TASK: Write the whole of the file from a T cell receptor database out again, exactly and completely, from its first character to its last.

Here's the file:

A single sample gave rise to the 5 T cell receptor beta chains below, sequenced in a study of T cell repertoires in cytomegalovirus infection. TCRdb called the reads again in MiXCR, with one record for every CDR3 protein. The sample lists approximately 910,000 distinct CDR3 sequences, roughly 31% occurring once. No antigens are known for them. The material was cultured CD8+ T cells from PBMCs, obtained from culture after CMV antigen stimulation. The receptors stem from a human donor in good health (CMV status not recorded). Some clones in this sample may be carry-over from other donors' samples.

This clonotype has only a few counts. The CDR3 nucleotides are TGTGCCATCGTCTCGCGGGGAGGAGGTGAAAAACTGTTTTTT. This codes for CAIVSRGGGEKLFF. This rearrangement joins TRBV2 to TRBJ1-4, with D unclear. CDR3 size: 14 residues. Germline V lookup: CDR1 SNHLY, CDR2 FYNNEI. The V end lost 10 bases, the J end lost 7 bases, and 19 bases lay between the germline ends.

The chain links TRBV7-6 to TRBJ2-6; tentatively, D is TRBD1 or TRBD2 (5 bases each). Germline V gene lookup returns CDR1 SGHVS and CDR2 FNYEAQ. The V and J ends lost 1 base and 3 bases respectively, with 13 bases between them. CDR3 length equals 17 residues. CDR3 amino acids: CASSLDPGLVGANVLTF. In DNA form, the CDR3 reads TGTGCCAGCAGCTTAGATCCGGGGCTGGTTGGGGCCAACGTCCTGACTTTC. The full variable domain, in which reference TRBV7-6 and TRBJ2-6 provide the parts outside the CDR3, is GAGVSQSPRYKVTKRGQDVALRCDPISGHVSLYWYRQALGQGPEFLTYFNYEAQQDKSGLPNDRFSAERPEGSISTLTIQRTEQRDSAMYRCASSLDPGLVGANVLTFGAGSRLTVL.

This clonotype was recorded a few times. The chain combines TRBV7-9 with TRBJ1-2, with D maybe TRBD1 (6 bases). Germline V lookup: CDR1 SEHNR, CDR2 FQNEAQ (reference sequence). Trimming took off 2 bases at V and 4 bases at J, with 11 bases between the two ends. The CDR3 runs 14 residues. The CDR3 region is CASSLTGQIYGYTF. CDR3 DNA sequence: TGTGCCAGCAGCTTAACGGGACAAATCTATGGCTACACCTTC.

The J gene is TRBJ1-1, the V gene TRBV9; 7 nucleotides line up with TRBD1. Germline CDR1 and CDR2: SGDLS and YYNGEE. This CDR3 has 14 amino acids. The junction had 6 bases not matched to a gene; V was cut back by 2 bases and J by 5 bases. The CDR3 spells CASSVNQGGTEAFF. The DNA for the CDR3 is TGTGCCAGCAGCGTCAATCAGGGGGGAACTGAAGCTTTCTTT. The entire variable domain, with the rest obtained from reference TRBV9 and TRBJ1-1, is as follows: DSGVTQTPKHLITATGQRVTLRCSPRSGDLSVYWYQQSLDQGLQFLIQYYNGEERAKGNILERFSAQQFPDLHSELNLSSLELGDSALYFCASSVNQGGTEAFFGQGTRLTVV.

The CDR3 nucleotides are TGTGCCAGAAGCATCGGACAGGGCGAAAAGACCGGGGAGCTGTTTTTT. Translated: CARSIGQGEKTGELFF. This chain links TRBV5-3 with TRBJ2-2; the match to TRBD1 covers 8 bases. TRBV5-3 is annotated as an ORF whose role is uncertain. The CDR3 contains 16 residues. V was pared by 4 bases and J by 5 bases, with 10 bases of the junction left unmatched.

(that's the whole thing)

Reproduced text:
A single sample gave rise to the 5 T cell receptor beta chains below, sequenced in a study of T cell repertoires in cytomegalovirus infection. TCRdb called the reads again in MiXCR, with one record for every CDR3 protein. The sample lists approximately 910,000 distinct CDR3 sequences, roughly 31% occurring once. No antigens are known for them. The material was cultured CD8+ T cells from PBMCs, obtained from culture after CMV antigen stimulation. The receptors stem from a human donor in good health (CMV status not recorded). Some clones in this sample may be carry-over from other donors' samples.

This clonotype has only a few counts. The CDR3 nucleotides are TGTGCCATCGTCTCGCGGGGAGGAGGTGAAAAACTGTTTTTT. This codes for CAIVSRGGGEKLFF. This rearrangement joins TRBV2 to TRBJ1-4, with D unclear. CDR3 size: 14 residues. Germline V lookup: CDR1 SNHLY, CDR2 FYNNEI. The V end lost 10 bases, the J end lost 7 bases, and 19 bases lay between the germline ends.

The chain links TRBV7-6 to TRBJ2-6; tentatively, D is TRBD1 or TRBD2 (5 bases each). Germline V gene lookup returns CDR1 SGHVS and CDR2 FNYEAQ. The V and J ends lost 1 base and 3 bases respectively, with 13 bases between them. CDR3 length equals 17 residues. CDR3 amino acids: CASSLDPGLVGANVLTF. In DNA form, the CDR3 reads TGTGCCAGCAGCTTAGATCCGGGGCTGGTTGGGGCCAACGTCCTGACTTTC. The full variable domain, in which reference TRBV7-6 and TRBJ2-6 provide the parts outside the CDR3, is GAGVSQSPRYKVTKRGQDVALRCDPISGHVSLYWYRQALGQGPEFLTYFNYEAQQDKSGLPNDRFSAERPEGSISTLTIQRTEQRDSAMYRCASSLDPGLVGANVLTFGAGSRLTVL.

This clonotype was recorded a few times. The chain combines TRBV7-9 with TRBJ1-2, with D maybe TRBD1 (6 bases). Germline V lookup: CDR1 SEHNR, CDR2 FQNEAQ (reference sequence). Trimming took off 2 bases at V and 4 bases at J, with 11 bases between the two ends. The CDR3 runs 14 residues. The CDR3 region is CASSLTGQIYGYTF. CDR3 DNA sequence: TGTGCCAGCAGCTTAACGGGACAAATCTATGGCTACACCTTC.

The J gene is TRBJ1-1, the V gene TRBV9; 7 nucleotides line up with TRBD1. Germline CDR1 and CDR2: SGDLS and YYNGEE. This CDR3 has 14 amino acids. The junction had 6 bases not matched to a gene; V was cut back by 2 bases and J by 5 bases. The CDR3 spells CASSVNQGGTEAFF. The DNA for the CDR3 is TGTGCCAGCAGCGTCAATCAGGGGGGAACTGAAGCTTTCTTT. The entire variable domain, with the rest obtained from reference TRBV9 and TRBJ1-1, is as follows: DSGVTQTPKHLITATGQRVTLRCSPRSGDLSVYWYQQSLDQGLQFLIQYYNGEERAKGNILERFSAQQFPDLHSELNLSSLELGDSALYFCASSVNQGGTEAFFGQGTRLTVV.

The CDR3 nucleotides are TGTGCCAGAAGCATCGGACAGGGCGAAAAGACCGGGGAGCTGTTTTTT. Translated: CARSIGQGEKTGELFF. This chain links TRBV5-3 with TRBJ2-2; the match to TRBD1 covers 8 bases. TRBV5-3 is annotated as an ORF whose role is uncertain. The CDR3 contains 16 residues. V was pared by 4 bases and J by 5 bases, with 10 bases of the junction left unmatched.